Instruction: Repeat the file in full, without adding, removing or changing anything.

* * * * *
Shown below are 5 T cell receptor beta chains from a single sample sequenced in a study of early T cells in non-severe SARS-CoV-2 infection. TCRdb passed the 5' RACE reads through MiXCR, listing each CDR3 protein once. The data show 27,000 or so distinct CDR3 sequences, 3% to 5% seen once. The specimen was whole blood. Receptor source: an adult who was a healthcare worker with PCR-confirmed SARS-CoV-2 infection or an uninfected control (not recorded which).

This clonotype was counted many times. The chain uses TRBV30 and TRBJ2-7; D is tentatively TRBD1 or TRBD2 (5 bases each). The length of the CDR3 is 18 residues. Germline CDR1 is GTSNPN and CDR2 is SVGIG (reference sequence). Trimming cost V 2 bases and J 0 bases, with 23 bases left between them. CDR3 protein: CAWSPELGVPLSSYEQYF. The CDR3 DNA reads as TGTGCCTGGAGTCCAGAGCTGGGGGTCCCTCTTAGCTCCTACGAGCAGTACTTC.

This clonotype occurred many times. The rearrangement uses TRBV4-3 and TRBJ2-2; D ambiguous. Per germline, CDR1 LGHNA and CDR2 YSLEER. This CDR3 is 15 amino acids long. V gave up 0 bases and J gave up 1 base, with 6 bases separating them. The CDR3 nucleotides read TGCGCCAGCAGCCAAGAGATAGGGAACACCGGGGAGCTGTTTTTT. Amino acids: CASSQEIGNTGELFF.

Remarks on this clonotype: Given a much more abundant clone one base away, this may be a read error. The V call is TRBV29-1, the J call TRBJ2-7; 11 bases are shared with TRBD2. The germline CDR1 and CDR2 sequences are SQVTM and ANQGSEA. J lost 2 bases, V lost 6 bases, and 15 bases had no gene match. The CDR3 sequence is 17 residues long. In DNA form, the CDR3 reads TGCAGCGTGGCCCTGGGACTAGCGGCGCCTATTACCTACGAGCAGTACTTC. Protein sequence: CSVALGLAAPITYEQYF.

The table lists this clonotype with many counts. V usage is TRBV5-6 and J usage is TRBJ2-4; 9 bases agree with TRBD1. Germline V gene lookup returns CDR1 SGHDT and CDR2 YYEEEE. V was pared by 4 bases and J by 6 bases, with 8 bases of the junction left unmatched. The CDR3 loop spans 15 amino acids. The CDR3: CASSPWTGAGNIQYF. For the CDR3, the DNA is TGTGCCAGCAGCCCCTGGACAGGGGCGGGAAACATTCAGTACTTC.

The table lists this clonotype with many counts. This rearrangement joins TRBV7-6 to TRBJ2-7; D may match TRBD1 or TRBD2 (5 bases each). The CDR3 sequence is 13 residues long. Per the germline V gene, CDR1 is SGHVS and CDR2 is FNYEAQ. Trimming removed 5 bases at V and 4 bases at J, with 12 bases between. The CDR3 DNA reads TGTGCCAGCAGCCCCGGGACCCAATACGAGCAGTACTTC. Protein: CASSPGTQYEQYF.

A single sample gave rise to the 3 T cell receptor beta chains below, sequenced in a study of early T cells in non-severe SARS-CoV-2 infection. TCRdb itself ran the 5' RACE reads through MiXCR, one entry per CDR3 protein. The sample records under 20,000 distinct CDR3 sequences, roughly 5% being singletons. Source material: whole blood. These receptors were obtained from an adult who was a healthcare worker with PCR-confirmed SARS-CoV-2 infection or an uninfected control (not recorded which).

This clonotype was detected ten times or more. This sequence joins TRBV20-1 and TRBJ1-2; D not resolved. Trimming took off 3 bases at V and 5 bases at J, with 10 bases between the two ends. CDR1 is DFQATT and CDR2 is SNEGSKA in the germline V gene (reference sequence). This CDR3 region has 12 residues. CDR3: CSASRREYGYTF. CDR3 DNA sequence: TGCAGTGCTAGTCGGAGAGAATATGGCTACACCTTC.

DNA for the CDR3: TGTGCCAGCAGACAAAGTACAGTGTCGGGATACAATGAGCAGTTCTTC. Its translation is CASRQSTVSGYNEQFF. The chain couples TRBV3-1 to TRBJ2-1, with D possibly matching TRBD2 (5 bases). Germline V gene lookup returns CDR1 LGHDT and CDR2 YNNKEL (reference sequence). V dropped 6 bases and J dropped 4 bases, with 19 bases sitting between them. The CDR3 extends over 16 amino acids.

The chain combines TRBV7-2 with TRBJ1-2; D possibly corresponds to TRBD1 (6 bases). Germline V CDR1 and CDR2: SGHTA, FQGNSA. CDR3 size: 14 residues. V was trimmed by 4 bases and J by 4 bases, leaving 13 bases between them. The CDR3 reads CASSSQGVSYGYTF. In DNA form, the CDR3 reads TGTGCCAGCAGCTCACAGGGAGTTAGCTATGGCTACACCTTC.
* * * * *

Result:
Shown below are 5 T cell receptor beta chains from a single sample sequenced in a study of early T cells in non-severe SARS-CoV-2 infection. TCRdb passed the 5' RACE reads through MiXCR, listing each CDR3 protein once. The data show 27,000 or so distinct CDR3 sequences, 3% to 5% seen once. The specimen was whole blood. Receptor source: an adult who was a healthcare worker with PCR-confirmed SARS-CoV-2 infection or an uninfected control (not recorded which).

This clonotype was counted many times. The chain uses TRBV30 and TRBJ2-7; D is tentatively TRBD1 or TRBD2 (5 bases each). The length of the CDR3 is 18 residues. Germline CDR1 is GTSNPN and CDR2 is SVGIG (reference sequence). Trimming cost V 2 bases and J 0 bases, with 23 bases left between them. CDR3 protein: CAWSPELGVPLSSYEQYF. The CDR3 DNA reads as TGTGCCTGGAGTCCAGAGCTGGGGGTCCCTCTTAGCTCCTACGAGCAGTACTTC.

This clonotype occurred many times. The rearrangement uses TRBV4-3 and TRBJ2-2; D ambiguous. Per germline, CDR1 LGHNA and CDR2 YSLEER. This CDR3 is 15 amino acids long. V gave up 0 bases and J gave up 1 base, with 6 bases separating them. The CDR3 nucleotides read TGCGCCAGCAGCCAAGAGATAGGGAACACCGGGGAGCTGTTTTTT. Amino acids: CASSQEIGNTGELFF.

Remarks on this clonotype: Given a much more abundant clone one base away, this may be a read error. The V call is TRBV29-1, the J call TRBJ2-7; 11 bases are shared with TRBD2. The germline CDR1 and CDR2 sequences are SQVTM and ANQGSEA. J lost 2 bases, V lost 6 bases, and 15 bases had no gene match. The CDR3 sequence is 17 residues long. In DNA form, the CDR3 reads TGCAGCGTGGCCCTGGGACTAGCGGCGCCTATTACCTACGAGCAGTACTTC. Protein sequence: CSVALGLAAPITYEQYF.

The table lists this clonotype with many counts. V usage is TRBV5-6 and J usage is TRBJ2-4; 9 bases agree with TRBD1. Germline V gene lookup returns CDR1 SGHDT and CDR2 YYEEEE. V was pared by 4 bases and J by 6 bases, with 8 bases of the junction left unmatched. The CDR3 loop spans 15 amino acids. The CDR3: CASSPWTGAGNIQYF. For the CDR3, the DNA is TGTGCCAGCAGCCCCTGGACAGGGGCGGGAAACATTCAGTACTTC.

The table lists this clonotype with many counts. This rearrangement joins TRBV7-6 to TRBJ2-7; D may match TRBD1 or TRBD2 (5 bases each). The CDR3 sequence is 13 residues long. Per the germline V gene, CDR1 is SGHVS and CDR2 is FNYEAQ. Trimming removed 5 bases at V and 4 bases at J, with 12 bases between. The CDR3 DNA reads TGTGCCAGCAGCCCCGGGACCCAATACGAGCAGTACTTC. Protein: CASSPGTQYEQYF.

A single sample gave rise to the 3 T cell receptor beta chains below, sequenced in a study of early T cells in non-severe SARS-CoV-2 infection. TCRdb itself ran the 5' RACE reads through MiXCR, one entry per CDR3 protein. The sample records under 20,000 distinct CDR3 sequences, roughly 5% being singletons. Source material: whole blood. These receptors were obtained from an adult who was a healthcare worker with PCR-confirmed SARS-CoV-2 infection or an uninfected control (not recorded which).

This clonotype was detected ten times or more. This sequence joins TRBV20-1 and TRBJ1-2; D not resolved. Trimming took off 3 bases at V and 5 bases at J, with 10 bases between the two ends. CDR1 is DFQATT and CDR2 is SNEGSKA in the germline V gene (reference sequence). This CDR3 region has 12 residues. CDR3: CSASRREYGYTF. CDR3 DNA sequence: TGCAGTGCTAGTCGGAGAGAATATGGCTACACCTTC.

DNA for the CDR3: TGTGCCAGCAGACAAAGTACAGTGTCGGGATACAATGAGCAGTTCTTC. Its translation is CASRQSTVSGYNEQFF. The chain couples TRBV3-1 to TRBJ2-1, with D possibly matching TRBD2 (5 bases). Germline V gene lookup returns CDR1 LGHDT and CDR2 YNNKEL (reference sequence). V dropped 6 bases and J dropped 4 bases, with 19 bases sitting between them. The CDR3 extends over 16 amino acids.

The chain combines TRBV7-2 with TRBJ1-2; D possibly corresponds to TRBD1 (6 bases). Germline V CDR1 and CDR2: SGHTA, FQGNSA. CDR3 size: 14 residues. V was trimmed by 4 bases and J by 4 bases, leaving 13 bases between them. The CDR3 reads CASSSQGVSYGYTF. In DNA form, the CDR3 reads TGTGCCAGCAGCTCACAGGGAGTTAGCTATGGCTACACCTTC.